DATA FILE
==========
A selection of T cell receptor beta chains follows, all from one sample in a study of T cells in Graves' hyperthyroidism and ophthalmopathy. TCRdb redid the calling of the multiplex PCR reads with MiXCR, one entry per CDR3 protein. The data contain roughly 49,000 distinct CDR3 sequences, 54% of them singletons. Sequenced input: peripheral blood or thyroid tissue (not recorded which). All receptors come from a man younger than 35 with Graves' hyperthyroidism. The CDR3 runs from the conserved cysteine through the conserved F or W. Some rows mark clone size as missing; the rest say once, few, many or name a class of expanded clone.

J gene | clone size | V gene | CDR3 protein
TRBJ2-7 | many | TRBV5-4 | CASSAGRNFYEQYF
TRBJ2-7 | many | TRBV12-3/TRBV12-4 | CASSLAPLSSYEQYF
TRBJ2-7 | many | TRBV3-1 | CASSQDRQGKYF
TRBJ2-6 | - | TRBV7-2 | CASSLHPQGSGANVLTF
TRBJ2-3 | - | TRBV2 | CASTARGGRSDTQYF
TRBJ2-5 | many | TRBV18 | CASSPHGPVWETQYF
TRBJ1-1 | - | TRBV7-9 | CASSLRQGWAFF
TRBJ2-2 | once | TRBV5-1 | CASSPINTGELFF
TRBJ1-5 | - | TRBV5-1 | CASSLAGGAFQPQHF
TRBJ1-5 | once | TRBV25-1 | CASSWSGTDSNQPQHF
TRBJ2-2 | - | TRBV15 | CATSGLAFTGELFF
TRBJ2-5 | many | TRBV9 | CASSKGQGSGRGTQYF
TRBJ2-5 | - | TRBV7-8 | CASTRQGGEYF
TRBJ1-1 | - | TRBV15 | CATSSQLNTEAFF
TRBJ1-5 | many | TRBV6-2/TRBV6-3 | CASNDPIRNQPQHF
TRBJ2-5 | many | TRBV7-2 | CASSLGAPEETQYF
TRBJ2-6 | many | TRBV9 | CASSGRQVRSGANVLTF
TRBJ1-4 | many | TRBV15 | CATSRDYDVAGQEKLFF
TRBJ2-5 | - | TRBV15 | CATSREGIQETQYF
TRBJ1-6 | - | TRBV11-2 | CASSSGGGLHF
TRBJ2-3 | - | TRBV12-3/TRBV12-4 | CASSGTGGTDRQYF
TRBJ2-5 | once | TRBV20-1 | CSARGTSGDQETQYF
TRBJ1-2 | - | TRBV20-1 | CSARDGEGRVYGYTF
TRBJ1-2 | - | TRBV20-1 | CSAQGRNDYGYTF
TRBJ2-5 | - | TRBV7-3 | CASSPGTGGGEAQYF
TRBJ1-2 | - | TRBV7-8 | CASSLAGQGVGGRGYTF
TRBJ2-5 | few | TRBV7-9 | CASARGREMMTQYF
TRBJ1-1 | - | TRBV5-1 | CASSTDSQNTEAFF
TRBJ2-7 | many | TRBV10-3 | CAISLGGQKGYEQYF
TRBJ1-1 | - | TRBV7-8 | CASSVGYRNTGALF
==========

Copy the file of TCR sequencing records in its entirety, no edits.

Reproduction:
A selection of T cell receptor beta chains follows, all from one sample in a study of T cells in Graves' hyperthyroidism and ophthalmopathy. TCRdb redid the calling of the multiplex PCR reads with MiXCR, one entry per CDR3 protein. The data contain roughly 49,000 distinct CDR3 sequences, 54% of them singletons. Sequenced input: peripheral blood or thyroid tissue (not recorded which). All receptors come from a man younger than 35 with Graves' hyperthyroidism. The CDR3 runs from the conserved cysteine through the conserved F or W. Some rows mark clone size as missing; the rest say once, few, many or name a class of expanded clone.

J gene | clone size | V gene | CDR3 protein
TRBJ2-7 | many | TRBV5-4 | CASSAGRNFYEQYF
TRBJ2-7 | many | TRBV12-3/TRBV12-4 | CASSLAPLSSYEQYF
TRBJ2-7 | many | TRBV3-1 | CASSQDRQGKYF
TRBJ2-6 | - | TRBV7-2 | CASSLHPQGSGANVLTF
TRBJ2-3 | - | TRBV2 | CASTARGGRSDTQYF
TRBJ2-5 | many | TRBV18 | CASSPHGPVWETQYF
TRBJ1-1 | - | TRBV7-9 | CASSLRQGWAFF
TRBJ2-2 | once | TRBV5-1 | CASSPINTGELFF
TRBJ1-5 | - | TRBV5-1 | CASSLAGGAFQPQHF
TRBJ1-5 | once | TRBV25-1 | CASSWSGTDSNQPQHF
TRBJ2-2 | - | TRBV15 | CATSGLAFTGELFF
TRBJ2-5 | many | TRBV9 | CASSKGQGSGRGTQYF
TRBJ2-5 | - | TRBV7-8 | CASTRQGGEYF
TRBJ1-1 | - | TRBV15 | CATSSQLNTEAFF
TRBJ1-5 | many | TRBV6-2/TRBV6-3 | CASNDPIRNQPQHF
TRBJ2-5 | many | TRBV7-2 | CASSLGAPEETQYF
TRBJ2-6 | many | TRBV9 | CASSGRQVRSGANVLTF
TRBJ1-4 | many | TRBV15 | CATSRDYDVAGQEKLFF
TRBJ2-5 | - | TRBV15 | CATSREGIQETQYF
TRBJ1-6 | - | TRBV11-2 | CASSSGGGLHF
TRBJ2-3 | - | TRBV12-3/TRBV12-4 | CASSGTGGTDRQYF
TRBJ2-5 | once | TRBV20-1 | CSARGTSGDQETQYF
TRBJ1-2 | - | TRBV20-1 | CSARDGEGRVYGYTF
TRBJ1-2 | - | TRBV20-1 | CSAQGRNDYGYTF
TRBJ2-5 | - | TRBV7-3 | CASSPGTGGGEAQYF
TRBJ1-2 | - | TRBV7-8 | CASSLAGQGVGGRGYTF
TRBJ2-5 | few | TRBV7-9 | CASARGREMMTQYF
TRBJ1-1 | - | TRBV5-1 | CASSTDSQNTEAFF
TRBJ2-7 | many | TRBV10-3 | CAISLGGQKGYEQYF
TRBJ1-1 | - | TRBV7-8 | CASSVGYRNTGALF